p - is for prohibition

You guys remember when all the pubs, bars and off-licences had to shut and there was a nasty  virus on the loose which originated in another country? And when the city was full of hidden speakeasies but drinking at home was the safest way of avoiding the long arm of the law? When everyone walked around looking like an extra from peaky blinders? When the country was recovering from the ravages of a world war? When everything was in black and white?!?! 

 

No you don’t remember. Because I’m talking about 100 years ago! Damn, History… Am I right?

 

There’s an old and oft-repeated saying: “sometimes the past is really like the present, and this happens on a regular basis. And we’ve all noticed this phenomenon, but don’t like to talk about it.” Or something along those lines.

 

What’s really interesting in this case (case to be revealed shortly), is that none of the above is relevant. As an increasingly-reluctant citizen of a country that cannot get enough of rose-tinted nostalgia, I understand the attraction of drawing parallels between our lives 100 years ago and today. But that’s just lazy journalism. And THIS my friend, isn’t journalism.

 

But it is a blog about Prohibition. Or more accurately, The Prohibition. 

 

I covered this topic at school in some depth and have forgotten all of it, but it’s referred to in enough popular culture that I think most people can give you a one-sentence summary of what Prohibition was: Booze is illegal, so everyone makes their own, especially Al Capone. But this isn’t an entrance exam at All Soul’s College, Oxford, so a one-sentence answer won’t do.

 

The Prohibition refers to the period in United States history when the manufacture, transport and sale of alcohol was banned. This was according to the 18th Amendment to the constitution, which went into effect on the 17th January, 1920 in the form of the Volstead Act. As you might expect, there was a mixed reaction to the enforcement of prohibition across the various states, but the nationwide ban remained in effect for 13 years nonetheless! On a state level, some places held onto the ban much longer - In Mississippi they only dropped it in 1966. And some counties remain dry to this day.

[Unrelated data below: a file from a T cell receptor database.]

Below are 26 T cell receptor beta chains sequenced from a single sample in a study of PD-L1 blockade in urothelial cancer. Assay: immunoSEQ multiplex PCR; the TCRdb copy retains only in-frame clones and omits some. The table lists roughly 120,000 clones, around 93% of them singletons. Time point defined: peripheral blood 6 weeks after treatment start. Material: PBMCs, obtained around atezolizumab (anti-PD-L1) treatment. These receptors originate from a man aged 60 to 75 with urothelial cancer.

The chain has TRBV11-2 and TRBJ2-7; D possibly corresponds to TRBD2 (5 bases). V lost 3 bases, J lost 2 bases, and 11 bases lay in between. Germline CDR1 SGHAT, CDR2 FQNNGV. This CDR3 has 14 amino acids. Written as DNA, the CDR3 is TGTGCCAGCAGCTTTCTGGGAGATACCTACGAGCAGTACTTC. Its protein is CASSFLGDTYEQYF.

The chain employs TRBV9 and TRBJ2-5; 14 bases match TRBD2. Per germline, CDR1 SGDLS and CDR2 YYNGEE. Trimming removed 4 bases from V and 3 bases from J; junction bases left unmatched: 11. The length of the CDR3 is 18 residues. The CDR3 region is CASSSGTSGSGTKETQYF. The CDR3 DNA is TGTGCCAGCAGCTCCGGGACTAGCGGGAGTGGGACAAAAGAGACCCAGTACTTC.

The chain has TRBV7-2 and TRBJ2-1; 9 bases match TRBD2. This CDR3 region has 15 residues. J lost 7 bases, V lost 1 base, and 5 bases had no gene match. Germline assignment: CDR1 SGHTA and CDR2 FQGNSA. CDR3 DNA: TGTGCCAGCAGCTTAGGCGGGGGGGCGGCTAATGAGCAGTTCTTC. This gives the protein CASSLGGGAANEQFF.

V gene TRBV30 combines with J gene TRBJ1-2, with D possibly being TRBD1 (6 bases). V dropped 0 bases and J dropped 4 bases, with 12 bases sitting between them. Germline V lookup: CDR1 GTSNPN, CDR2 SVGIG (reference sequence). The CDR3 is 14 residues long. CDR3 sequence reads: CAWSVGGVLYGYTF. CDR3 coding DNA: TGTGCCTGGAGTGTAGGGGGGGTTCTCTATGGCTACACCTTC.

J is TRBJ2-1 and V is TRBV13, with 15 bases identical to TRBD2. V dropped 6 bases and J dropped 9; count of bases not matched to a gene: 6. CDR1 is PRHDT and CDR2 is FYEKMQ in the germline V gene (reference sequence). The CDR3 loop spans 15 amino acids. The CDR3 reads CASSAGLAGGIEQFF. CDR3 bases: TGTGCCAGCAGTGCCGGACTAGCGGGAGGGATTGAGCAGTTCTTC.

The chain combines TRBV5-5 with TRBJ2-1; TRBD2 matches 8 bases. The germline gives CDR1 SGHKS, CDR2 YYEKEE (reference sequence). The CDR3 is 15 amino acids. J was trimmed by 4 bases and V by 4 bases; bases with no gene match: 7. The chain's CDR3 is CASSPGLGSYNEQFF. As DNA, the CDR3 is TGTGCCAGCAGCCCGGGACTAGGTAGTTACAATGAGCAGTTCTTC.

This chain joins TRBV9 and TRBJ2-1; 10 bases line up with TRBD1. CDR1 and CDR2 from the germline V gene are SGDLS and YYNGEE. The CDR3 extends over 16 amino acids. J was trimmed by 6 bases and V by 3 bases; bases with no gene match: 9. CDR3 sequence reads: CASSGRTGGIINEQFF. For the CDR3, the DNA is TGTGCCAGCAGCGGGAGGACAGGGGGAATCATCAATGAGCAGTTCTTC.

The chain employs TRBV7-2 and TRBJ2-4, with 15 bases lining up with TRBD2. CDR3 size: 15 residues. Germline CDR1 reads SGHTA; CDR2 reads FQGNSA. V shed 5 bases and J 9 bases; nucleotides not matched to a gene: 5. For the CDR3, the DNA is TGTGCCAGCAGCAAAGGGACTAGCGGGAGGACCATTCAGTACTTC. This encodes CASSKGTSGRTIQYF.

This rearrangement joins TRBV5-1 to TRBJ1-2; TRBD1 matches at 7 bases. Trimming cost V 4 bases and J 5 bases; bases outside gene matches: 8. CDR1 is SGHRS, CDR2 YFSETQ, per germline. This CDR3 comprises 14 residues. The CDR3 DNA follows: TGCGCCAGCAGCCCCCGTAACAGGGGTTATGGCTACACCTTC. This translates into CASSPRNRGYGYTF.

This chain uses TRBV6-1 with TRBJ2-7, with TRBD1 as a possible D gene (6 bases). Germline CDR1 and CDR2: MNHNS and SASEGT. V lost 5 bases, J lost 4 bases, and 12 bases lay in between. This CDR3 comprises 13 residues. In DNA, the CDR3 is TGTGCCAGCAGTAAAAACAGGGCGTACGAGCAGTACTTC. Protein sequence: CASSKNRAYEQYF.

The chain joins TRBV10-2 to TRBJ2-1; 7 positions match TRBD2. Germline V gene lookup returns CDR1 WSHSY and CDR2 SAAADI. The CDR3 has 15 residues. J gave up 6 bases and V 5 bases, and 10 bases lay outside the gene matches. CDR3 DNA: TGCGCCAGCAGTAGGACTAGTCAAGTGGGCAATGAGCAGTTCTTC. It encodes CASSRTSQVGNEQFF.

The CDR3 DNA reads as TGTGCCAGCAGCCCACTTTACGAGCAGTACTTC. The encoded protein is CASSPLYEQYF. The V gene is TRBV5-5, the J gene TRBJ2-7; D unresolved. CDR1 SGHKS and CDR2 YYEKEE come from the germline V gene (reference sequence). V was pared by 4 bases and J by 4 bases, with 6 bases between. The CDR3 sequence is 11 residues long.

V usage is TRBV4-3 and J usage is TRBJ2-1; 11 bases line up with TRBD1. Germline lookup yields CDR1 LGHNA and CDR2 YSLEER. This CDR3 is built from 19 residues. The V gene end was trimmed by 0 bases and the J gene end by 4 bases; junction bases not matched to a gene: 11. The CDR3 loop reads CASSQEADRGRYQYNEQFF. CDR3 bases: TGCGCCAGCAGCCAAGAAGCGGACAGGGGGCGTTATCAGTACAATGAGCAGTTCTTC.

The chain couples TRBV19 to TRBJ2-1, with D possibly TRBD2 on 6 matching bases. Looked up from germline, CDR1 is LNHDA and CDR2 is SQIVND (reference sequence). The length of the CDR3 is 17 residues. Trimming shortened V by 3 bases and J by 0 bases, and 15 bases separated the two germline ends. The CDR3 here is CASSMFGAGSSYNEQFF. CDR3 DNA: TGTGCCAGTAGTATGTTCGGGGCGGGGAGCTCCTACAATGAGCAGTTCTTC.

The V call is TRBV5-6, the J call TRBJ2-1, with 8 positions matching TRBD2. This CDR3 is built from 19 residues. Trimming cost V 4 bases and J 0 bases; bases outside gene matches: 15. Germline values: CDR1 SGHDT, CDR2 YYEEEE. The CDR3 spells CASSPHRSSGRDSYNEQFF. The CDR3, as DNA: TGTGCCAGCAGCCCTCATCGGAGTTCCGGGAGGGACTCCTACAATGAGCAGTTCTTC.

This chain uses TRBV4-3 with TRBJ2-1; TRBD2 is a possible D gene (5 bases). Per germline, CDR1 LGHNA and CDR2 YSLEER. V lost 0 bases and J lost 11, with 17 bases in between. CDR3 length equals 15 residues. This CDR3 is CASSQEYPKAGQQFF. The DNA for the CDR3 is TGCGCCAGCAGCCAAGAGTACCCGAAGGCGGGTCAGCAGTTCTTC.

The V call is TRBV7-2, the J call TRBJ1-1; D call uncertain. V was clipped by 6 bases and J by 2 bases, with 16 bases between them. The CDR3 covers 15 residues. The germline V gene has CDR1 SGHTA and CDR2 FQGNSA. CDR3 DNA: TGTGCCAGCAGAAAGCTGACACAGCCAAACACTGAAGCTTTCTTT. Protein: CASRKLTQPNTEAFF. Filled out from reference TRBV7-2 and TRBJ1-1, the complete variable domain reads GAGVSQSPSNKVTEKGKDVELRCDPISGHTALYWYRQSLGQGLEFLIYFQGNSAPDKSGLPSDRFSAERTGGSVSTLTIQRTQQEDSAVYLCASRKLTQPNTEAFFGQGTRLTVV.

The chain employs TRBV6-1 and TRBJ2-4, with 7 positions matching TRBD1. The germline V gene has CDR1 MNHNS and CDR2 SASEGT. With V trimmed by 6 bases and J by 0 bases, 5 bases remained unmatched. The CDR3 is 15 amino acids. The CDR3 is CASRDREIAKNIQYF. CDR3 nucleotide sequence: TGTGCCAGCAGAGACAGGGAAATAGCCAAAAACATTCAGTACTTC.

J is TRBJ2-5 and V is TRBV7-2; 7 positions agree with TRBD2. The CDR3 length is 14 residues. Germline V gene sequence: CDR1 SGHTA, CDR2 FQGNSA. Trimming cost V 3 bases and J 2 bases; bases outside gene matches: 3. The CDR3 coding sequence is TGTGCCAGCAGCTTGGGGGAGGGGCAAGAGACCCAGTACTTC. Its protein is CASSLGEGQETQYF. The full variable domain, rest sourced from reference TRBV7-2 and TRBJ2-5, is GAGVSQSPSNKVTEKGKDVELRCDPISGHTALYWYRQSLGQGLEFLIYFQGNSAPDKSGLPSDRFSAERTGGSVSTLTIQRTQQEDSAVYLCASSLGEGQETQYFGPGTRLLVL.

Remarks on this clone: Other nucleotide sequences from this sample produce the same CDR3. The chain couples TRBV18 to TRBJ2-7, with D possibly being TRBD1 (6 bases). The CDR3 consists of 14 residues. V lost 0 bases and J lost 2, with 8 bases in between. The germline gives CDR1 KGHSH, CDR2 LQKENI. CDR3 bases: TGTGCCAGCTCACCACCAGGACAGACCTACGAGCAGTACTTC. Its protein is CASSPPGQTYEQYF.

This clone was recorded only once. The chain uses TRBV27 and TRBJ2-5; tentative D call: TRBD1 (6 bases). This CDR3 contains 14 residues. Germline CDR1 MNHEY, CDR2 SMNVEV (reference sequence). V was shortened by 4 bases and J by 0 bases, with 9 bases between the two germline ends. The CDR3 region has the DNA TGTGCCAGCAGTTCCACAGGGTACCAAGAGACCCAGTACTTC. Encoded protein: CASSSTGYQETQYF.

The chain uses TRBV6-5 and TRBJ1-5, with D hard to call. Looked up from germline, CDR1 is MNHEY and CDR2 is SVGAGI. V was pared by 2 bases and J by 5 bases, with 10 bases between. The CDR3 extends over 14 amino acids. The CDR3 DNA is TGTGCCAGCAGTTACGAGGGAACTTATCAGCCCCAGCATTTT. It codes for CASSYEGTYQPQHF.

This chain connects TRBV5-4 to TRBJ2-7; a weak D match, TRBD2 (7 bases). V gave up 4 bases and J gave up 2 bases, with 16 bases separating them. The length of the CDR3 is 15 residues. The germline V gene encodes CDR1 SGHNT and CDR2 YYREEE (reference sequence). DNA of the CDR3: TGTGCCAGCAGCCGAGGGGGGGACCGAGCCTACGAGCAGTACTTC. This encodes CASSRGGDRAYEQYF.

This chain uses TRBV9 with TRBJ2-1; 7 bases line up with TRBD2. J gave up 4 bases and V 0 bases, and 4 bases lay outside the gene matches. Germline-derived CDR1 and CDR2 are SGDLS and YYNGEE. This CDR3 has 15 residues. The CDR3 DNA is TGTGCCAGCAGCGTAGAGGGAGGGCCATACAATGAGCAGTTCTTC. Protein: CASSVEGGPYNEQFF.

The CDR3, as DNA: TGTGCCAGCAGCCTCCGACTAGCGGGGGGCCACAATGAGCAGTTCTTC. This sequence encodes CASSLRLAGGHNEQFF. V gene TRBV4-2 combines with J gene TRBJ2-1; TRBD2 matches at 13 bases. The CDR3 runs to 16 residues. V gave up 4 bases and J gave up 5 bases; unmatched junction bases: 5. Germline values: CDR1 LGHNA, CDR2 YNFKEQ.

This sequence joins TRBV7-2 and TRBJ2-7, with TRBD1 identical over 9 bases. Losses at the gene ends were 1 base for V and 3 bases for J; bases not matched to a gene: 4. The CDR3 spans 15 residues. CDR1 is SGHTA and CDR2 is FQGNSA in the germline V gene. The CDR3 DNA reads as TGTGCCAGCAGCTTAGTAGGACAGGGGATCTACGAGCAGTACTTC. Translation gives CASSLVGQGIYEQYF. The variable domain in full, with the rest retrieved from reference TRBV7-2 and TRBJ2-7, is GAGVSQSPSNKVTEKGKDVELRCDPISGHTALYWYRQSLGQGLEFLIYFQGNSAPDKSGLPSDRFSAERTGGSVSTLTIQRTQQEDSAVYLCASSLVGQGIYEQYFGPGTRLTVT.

Here is a helpful map of dry counties in the USA should you be planning a trip (remember planning trips? sob.). I don’t mean to imply that you should either avoid or aim for the dry ones. But I must insist that you avoid the moist counties. Ewwwwww.

 

The idea that alcohol should be banned was not a new one. In the states, the 19th Century saw the rise of anti-drinking groups which relentlessly campaigned for a ban. Religious groups and teetotaller organisations like the American Temperance Society and Anti-Saloon league were at the vanguard of this movement; they claimed to be fighting a ‘nationwide scourge of drunkenness’. 

Quick shout-out to one of the lovely pubs that stock our Caper Lager - The Temperance Pub in Fulham - It did strike me as an odd name, but now I get it.

 

These organisations were well-funded and politically well-connected. An early victory saw the state of Maine introduce a Prohibition in 1851, followed by a dozen other states. But this initial wave of dry-mania was met with serious opposition and even riots which resulted in a swift repeal.

 

The teetotaller groups were not easily quieted though, and continued to exert influence on Capitol Hill into the early 20th Century. It was global events which eventually tipped the balance in favour of prohibition: When the US entered WW1 in 1917, dry advocates argued that the barley used in brewing beer could be made into bread to feed American soldiers. And the war allowed them to paint America’s largely German brewing industry as a threat. The cover photo for this blog is an example of a poster circulated at the time.

 

Over in little old Blighty, there was a smaller, concerted effort to get us to follow in the footsteps of our American cousins. The end.

 

There were early signs of success, including a decline in arrests for drunkenness and a reported 30 percent drop in alcohol consumption, but equally there were scores of inventions that people adopted to drink on the sly. Aside from the lackadaisical approach that some state legislators took toward the enforcement of prohibition - step forward Maryland - there are a few figures which reflect the staggering extent of the resistance experienced in some states:

 

  1. Over 30,000 speakeasies appeared in New York alone

  2. Detroit’s second largest industry was alcohol production, after cars

  3. Al Capone cleared $60million dollars annually from his alcohol operations (that’s about $800m today)

 

Just as larger forces had helped to usher in the Prohibition, the Great Depression contributed to its eventual Demise: anti-Prohibition activists argued that potential savings and tax revenue from alcohol were too precious to ignore. The public agreed. After Franklin D. Roosevelt called for a repeal during the 1932 presidential campaign, he won the election in a landslide. Prohibition was dead a year later. 

 

Phew! I hope you learnt something there. The economy is in trouble yet again, and Friendship Adventure is answering the call. We’re going to make £800 million this year, and use it to fund our NHS. 

 

Wait, what?

 

Bye!

Written by friendship-adv Admin